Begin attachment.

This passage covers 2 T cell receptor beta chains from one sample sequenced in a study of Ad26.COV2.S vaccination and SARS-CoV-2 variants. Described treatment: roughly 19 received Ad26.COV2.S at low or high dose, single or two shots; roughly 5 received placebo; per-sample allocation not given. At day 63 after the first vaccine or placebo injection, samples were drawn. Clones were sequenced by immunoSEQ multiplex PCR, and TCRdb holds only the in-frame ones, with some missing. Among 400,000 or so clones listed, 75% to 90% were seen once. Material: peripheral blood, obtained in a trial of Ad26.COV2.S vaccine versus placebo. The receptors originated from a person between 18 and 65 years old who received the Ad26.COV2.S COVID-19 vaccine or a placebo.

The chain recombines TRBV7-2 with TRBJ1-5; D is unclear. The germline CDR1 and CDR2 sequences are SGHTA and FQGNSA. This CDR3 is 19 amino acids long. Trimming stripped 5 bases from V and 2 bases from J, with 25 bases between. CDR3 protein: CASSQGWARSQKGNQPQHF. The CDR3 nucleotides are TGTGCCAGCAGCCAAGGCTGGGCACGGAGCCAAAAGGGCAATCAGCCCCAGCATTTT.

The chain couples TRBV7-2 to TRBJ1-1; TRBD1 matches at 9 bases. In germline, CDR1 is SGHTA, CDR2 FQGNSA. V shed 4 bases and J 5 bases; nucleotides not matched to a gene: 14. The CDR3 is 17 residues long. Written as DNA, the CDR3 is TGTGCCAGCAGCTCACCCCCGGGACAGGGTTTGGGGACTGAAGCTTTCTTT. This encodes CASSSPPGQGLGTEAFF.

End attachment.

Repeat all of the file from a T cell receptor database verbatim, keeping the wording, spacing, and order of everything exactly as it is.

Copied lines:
This passage covers 2 T cell receptor beta chains from one sample sequenced in a study of Ad26.COV2.S vaccination and SARS-CoV-2 variants. Described treatment: roughly 19 received Ad26.COV2.S at low or high dose, single or two shots; roughly 5 received placebo; per-sample allocation not given. At day 63 after the first vaccine or placebo injection, samples were drawn. Clones were sequenced by immunoSEQ multiplex PCR, and TCRdb holds only the in-frame ones, with some missing. Among 400,000 or so clones listed, 75% to 90% were seen once. Material: peripheral blood, obtained in a trial of Ad26.COV2.S vaccine versus placebo. The receptors originated from a person between 18 and 65 years old who received the Ad26.COV2.S COVID-19 vaccine or a placebo.

The chain recombines TRBV7-2 with TRBJ1-5; D is unclear. The germline CDR1 and CDR2 sequences are SGHTA and FQGNSA. This CDR3 is 19 amino acids long. Trimming stripped 5 bases from V and 2 bases from J, with 25 bases between. CDR3 protein: CASSQGWARSQKGNQPQHF. The CDR3 nucleotides are TGTGCCAGCAGCCAAGGCTGGGCACGGAGCCAAAAGGGCAATCAGCCCCAGCATTTT.

The chain couples TRBV7-2 to TRBJ1-1; TRBD1 matches at 9 bases. In germline, CDR1 is SGHTA, CDR2 FQGNSA. V shed 4 bases and J 5 bases; nucleotides not matched to a gene: 14. The CDR3 is 17 residues long. Written as DNA, the CDR3 is TGTGCCAGCAGCTCACCCCCGGGACAGGGTTTGGGGACTGAAGCTTTCTTT. This encodes CASSSPPGQGLGTEAFF.